Beginner Q2: Installing software

Avi Greenbury avismailinglistaccount at googlemail.com
Thu Jan 14 18:00:34 UTC 2010


Thomas Blasejewicz wrote:
> 
> AND there are quite a number of software packages I actually
> downloaded before, but which Synaptic apparently does not know (the
> search function does not find them, although they are already right
> here on my computer)

Where are they on your computer, what type of file are they and where
did you get them from? 
Synaptic only shows you software that is available in the repositories.
The repositories (or repos) are fairly large collections of software
provided and maintained by the same people that provide Ubuntu -
all of the software in the Ubuntu operating system is available from
the repositories, and might well have come straight from there,
depending on how you installed it.

The software available in the repositories is available in packages,
with a file extension of `deb'. You can download and install .deb files
manually and outside of Synaptic or apt-get or aptitude (which are all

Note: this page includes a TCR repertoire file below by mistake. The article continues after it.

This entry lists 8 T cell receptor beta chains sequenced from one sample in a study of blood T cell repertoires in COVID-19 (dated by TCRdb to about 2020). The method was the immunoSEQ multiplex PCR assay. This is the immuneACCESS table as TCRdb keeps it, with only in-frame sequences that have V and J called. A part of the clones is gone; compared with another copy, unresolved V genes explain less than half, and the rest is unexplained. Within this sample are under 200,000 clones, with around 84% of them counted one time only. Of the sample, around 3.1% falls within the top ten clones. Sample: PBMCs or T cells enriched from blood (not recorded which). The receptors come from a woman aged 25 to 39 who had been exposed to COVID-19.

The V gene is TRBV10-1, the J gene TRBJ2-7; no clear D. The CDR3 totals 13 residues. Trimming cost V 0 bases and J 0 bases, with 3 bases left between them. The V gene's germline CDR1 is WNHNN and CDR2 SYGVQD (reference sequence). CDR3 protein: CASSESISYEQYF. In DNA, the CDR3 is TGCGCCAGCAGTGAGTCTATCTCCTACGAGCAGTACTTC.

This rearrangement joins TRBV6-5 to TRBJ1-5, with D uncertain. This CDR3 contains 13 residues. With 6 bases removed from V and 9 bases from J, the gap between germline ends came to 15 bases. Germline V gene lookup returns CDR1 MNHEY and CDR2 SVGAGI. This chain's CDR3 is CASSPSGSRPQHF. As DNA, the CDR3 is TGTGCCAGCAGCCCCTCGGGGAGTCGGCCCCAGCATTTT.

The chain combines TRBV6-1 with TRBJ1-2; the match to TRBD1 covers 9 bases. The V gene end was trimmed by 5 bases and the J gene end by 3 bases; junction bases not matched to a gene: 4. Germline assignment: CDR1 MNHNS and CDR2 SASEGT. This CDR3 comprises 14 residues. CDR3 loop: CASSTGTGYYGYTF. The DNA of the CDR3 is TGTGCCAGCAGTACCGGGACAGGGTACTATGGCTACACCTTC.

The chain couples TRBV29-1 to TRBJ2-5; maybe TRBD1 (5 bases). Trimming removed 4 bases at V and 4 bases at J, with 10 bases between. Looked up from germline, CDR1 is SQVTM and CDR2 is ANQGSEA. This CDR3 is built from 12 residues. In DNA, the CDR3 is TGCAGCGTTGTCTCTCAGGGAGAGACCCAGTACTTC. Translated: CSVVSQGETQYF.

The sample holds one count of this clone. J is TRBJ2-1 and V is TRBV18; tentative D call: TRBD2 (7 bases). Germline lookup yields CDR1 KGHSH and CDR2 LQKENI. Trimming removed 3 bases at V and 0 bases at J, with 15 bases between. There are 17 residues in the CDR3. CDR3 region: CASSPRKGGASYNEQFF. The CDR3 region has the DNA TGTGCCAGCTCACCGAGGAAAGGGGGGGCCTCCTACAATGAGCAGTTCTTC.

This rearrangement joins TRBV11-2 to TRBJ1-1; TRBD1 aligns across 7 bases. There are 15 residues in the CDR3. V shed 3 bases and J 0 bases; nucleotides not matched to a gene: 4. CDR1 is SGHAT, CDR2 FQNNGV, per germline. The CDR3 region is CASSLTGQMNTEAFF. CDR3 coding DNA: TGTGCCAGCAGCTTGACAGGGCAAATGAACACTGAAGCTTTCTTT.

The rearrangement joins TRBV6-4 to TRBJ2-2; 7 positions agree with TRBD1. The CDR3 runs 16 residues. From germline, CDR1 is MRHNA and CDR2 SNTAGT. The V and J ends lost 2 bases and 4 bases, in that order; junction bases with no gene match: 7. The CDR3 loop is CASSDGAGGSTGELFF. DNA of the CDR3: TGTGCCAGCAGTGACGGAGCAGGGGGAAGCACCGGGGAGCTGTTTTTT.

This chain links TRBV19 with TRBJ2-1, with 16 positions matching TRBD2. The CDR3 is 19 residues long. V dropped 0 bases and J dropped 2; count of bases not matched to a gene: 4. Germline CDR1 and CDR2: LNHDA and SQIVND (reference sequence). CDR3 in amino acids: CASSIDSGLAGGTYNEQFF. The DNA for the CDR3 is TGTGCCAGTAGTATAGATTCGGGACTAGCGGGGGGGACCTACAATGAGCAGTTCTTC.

approximately equivalent - different interfaces to the same process),
but the packages will not be found by these applications, since they
only look in the repos.
deb packages are sort-of analogous to a Windows installer (.exe
or .msi), except the configuration's already done, so you only need to
interfere if you want something non-default.

> So, what can I do to avoid the above mentioned error messages
> AND
> install software that Synaptic does not recognize
> (a search within Synaptic for example shows, that it does not find
> "Flash Player", which is definitely available in a version for Ubuntu.

You need to enable the restricted software. If you search for, and try
to install
ubuntu-restricted-extras
you should be prompted to enable it. If it doesn't, go
Settings->Repositories and check all the text boxes.
By default, ubuntu doesn't install non-free
(as in freedom, see[0]) software, which includes flash player.

If you really want to download non-repository packages, you will either
use a utility called dpkg to install them, or build it from source.
Which software specifically are you interested in, it's difficult to
provide more guidance without more information?

[0] http://www.gnu.org/philosophy/free-sw.html

-- 
Avi Greenbury
http://aviswebsite.co.uk ;)
http://aviswebsite.co.uk/asking-questions




More information about the ubuntu-users mailing list